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Business Intelligence

Banks increasingly are turning to business intelligence (BI) tools to transform data into actionable information. By helping banks better understand customers' needs, BI initiatives can create competitive advantage and lead to increased customer wallet share.

Q: What does business intelligence mean for banks today?

Joe Dugan, Canandaigua National Bank and Trust: BI means increasing customer wallet share by providing financial products based on a superior understanding of customers' characteristics, needs and behaviors at any given point in the customer life span. Business intelligence helps us take what we know about the customer base and offer customers education, advice and services that are most relevant to them at their specific life stage or event.

Being able to forecast a customer's value over time leads to greater wallet share than only concentrating on the already high-value customers. The cost of acquiring new customers is significant, so today's BI systems must deliver actionable activities that can provide measurable results for the financial institution and help to increase share of wallet for all customers.

Jill Barnes, IndyMac Bank: The customer wants to be known individually, and business intelligence gives you the opportunity to do that. You can hang free checking banners, offer competitively priced products to meet every conceivable need and proclaim your superior service, but your competitor down the street is doing the same thing. It's only by taking advantage of business intelligence technologies that you can differentiate your bank by sincerely knowing your customers and appropriately responding to their needs. Business leaders can drive this by challenging their staffs to push the limits of what our systems can tell us about our customers.

Howard Shao, EMC Corp.: For today's banking institutions, business intelligence software is a means to respond to transactions and static data. As banks shift from sales to a customer-centric business model, BI will adopt an information-aware infrastructure model that supports global, distributed BI while protecting the security and privacy of this information.

Q: What are the capabilities of an "intelligent" bank? What are the keys to a successful BI strategy?

Shao, EMC: The intelligent bank is one with greatly improved business intelligence within and across the enterprise and value chain. It has greater visibility into -- and can adapt to -- changing market conditions and customer demands. Greater visibility enables an intelligent bank to respond effectively and make more-sophisticated predictions and decisions about its future profits, new products and services to customers, in addition to the investment and allocation of assets. These attributes (i.e., increased visibility, improved decision making and agility) are the metrics upon which a bank with an effective BI strategy is judged.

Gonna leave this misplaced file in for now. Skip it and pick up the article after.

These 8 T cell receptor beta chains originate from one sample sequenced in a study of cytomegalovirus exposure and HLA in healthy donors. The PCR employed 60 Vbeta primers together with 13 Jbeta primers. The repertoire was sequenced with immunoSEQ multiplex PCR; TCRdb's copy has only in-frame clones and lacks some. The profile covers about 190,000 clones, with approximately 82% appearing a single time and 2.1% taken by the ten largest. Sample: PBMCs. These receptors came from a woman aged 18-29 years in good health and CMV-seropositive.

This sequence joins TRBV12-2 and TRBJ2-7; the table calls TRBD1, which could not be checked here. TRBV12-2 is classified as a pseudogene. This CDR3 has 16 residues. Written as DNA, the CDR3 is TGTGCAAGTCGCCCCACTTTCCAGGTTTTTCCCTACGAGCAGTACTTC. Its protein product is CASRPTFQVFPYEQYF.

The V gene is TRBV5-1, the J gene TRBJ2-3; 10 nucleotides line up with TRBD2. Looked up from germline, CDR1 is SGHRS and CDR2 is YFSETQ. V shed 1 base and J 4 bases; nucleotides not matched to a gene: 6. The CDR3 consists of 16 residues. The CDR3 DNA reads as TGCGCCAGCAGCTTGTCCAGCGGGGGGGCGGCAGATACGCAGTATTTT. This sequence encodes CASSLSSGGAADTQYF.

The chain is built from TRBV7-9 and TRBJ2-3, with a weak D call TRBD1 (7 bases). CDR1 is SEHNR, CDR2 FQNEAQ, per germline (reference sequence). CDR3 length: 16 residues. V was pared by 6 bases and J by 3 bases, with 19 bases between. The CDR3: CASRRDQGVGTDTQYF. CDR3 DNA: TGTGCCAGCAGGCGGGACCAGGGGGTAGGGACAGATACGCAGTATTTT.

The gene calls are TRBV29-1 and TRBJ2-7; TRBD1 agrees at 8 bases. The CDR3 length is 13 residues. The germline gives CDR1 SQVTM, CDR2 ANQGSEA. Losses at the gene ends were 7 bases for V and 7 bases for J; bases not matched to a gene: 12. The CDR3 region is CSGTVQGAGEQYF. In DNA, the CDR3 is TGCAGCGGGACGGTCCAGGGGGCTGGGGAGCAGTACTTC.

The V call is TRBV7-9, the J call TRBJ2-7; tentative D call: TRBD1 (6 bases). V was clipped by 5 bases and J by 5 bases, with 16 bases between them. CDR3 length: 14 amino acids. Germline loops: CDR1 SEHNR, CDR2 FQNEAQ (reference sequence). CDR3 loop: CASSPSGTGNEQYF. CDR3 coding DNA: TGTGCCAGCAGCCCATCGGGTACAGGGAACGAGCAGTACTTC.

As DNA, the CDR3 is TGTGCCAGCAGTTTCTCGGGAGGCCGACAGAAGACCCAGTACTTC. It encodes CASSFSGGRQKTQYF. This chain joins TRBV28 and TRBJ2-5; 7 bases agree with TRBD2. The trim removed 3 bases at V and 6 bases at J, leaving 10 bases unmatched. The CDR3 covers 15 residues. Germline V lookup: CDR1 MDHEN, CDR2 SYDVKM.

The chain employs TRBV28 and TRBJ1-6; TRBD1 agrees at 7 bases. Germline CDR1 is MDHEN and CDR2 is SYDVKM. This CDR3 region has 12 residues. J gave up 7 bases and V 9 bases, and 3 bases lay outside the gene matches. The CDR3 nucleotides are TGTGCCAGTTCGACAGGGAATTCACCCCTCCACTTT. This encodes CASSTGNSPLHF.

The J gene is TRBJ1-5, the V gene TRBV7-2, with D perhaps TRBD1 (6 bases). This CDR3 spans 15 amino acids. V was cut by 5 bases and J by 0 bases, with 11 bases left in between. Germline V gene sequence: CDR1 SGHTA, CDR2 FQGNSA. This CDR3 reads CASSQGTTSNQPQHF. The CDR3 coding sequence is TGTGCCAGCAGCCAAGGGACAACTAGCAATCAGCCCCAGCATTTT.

Susan Duchesneau, SAS: Two keys to success are executive sponsorship and a solid partnership between business and IT. Intelligent banks achieve competitive advantage by knowing more than their competitors. All banks know their current positions (e.g., financial, customer, employee, etc.) and how they compare to past performance and current objectives; the intelligent bank knows more -- it can accurately predict the future. It can predict the impacts of certain actions on future performance, enabling it to make the most competitive tactical and strategic moves.

For competitive advantage, a BI solution must be smart, transparent and scalable. Smart: A BI solution must go beyond reporting current and past performance; it should accurately predict future performance and model the impact of change on future performance. Transparent: Everyone from senior management to regulators wants to see how you arrived at your numbers; BI platforms must offer transparency from source data to report. Scalable: You can achieve competitive advantage by leveraging your BI investment longer than your competitors. BI platforms must scale as your business grows, eliminating the productivity hit and expense of a system replacement.

Peggy Bresnick Kendler has been a writer for 30 years. She has worked as an editor, publicist and school district technology coordinator. During the past decade, Bresnick Kendler has worked for UBM TechWeb on special financialservices technology-centered ... View Full Bio

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